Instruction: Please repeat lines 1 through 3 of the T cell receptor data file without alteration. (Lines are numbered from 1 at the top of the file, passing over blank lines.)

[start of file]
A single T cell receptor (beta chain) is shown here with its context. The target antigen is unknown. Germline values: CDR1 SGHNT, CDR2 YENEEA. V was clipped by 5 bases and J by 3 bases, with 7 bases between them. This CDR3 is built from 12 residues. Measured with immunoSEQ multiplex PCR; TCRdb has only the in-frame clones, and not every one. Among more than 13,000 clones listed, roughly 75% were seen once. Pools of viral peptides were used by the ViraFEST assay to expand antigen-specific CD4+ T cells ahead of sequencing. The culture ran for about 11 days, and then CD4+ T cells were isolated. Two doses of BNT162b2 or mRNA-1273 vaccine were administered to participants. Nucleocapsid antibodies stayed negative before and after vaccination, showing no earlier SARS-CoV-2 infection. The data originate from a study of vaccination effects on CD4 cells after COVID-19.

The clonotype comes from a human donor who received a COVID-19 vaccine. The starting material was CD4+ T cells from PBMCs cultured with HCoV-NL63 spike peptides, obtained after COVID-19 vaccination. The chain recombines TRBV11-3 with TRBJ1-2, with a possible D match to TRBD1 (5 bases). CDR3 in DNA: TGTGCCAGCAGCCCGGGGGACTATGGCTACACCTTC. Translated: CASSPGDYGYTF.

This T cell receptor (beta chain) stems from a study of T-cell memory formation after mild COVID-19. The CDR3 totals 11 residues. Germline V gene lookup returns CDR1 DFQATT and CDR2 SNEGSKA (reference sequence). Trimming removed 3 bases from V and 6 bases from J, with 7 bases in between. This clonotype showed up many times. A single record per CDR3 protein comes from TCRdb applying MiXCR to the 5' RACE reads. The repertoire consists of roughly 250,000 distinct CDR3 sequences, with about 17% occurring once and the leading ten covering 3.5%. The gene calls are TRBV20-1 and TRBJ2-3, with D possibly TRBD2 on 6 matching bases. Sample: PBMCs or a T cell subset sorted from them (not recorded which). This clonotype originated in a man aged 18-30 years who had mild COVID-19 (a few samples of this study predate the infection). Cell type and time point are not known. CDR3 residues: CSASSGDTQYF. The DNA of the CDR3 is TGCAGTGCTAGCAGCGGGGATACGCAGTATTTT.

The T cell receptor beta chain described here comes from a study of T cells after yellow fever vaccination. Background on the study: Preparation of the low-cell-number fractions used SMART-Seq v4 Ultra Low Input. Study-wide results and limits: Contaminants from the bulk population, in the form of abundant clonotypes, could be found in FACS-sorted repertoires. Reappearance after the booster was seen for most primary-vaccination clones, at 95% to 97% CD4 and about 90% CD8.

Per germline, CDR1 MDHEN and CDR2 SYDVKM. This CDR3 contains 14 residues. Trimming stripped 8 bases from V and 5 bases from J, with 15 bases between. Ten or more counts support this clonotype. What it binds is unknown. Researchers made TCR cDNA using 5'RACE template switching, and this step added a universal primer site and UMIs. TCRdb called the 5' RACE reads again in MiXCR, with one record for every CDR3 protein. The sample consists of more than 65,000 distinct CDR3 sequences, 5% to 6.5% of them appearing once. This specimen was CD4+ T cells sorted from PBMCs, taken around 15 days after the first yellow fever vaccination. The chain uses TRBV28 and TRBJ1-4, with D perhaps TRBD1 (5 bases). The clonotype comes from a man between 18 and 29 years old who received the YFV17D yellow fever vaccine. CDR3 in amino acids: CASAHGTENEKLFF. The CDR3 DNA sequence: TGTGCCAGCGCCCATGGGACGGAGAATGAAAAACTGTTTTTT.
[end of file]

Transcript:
A single T cell receptor (beta chain) is shown here with its context. The target antigen is unknown. Germline values: CDR1 SGHNT, CDR2 YENEEA. V was clipped by 5 bases and J by 3 bases, with 7 bases between them. This CDR3 is built from 12 residues. Measured with immunoSEQ multiplex PCR; TCRdb has only the in-frame clones, and not every one. Among more than 13,000 clones listed, roughly 75% were seen once. Pools of viral peptides were used by the ViraFEST assay to expand antigen-specific CD4+ T cells ahead of sequencing. The culture ran for about 11 days, and then CD4+ T cells were isolated. Two doses of BNT162b2 or mRNA-1273 vaccine were administered to participants. Nucleocapsid antibodies stayed negative before and after vaccination, showing no earlier SARS-CoV-2 infection. The data originate from a study of vaccination effects on CD4 cells after COVID-19.

The clonotype comes from a human donor who received a COVID-19 vaccine. The starting material was CD4+ T cells from PBMCs cultured with HCoV-NL63 spike peptides, obtained after COVID-19 vaccination. The chain recombines TRBV11-3 with TRBJ1-2, with a possible D match to TRBD1 (5 bases). CDR3 in DNA: TGTGCCAGCAGCCCGGGGGACTATGGCTACACCTTC. Translated: CASSPGDYGYTF.

This T cell receptor (beta chain) stems from a study of T-cell memory formation after mild COVID-19. The CDR3 totals 11 residues. Germline V gene lookup returns CDR1 DFQATT and CDR2 SNEGSKA (reference sequence). Trimming removed 3 bases from V and 6 bases from J, with 7 bases in between. This clonotype showed up many times. A single record per CDR3 protein comes from TCRdb applying MiXCR to the 5' RACE reads. The repertoire consists of roughly 250,000 distinct CDR3 sequences, with about 17% occurring once and the leading ten covering 3.5%. The gene calls are TRBV20-1 and TRBJ2-3, with D possibly TRBD2 on 6 matching bases. Sample: PBMCs or a T cell subset sorted from them (not recorded which). This clonotype originated in a man aged 18-30 years who had mild COVID-19 (a few samples of this study predate the infection). Cell type and time point are not known. CDR3 residues: CSASSGDTQYF. The DNA of the CDR3 is TGCAGTGCTAGCAGCGGGGATACGCAGTATTTT.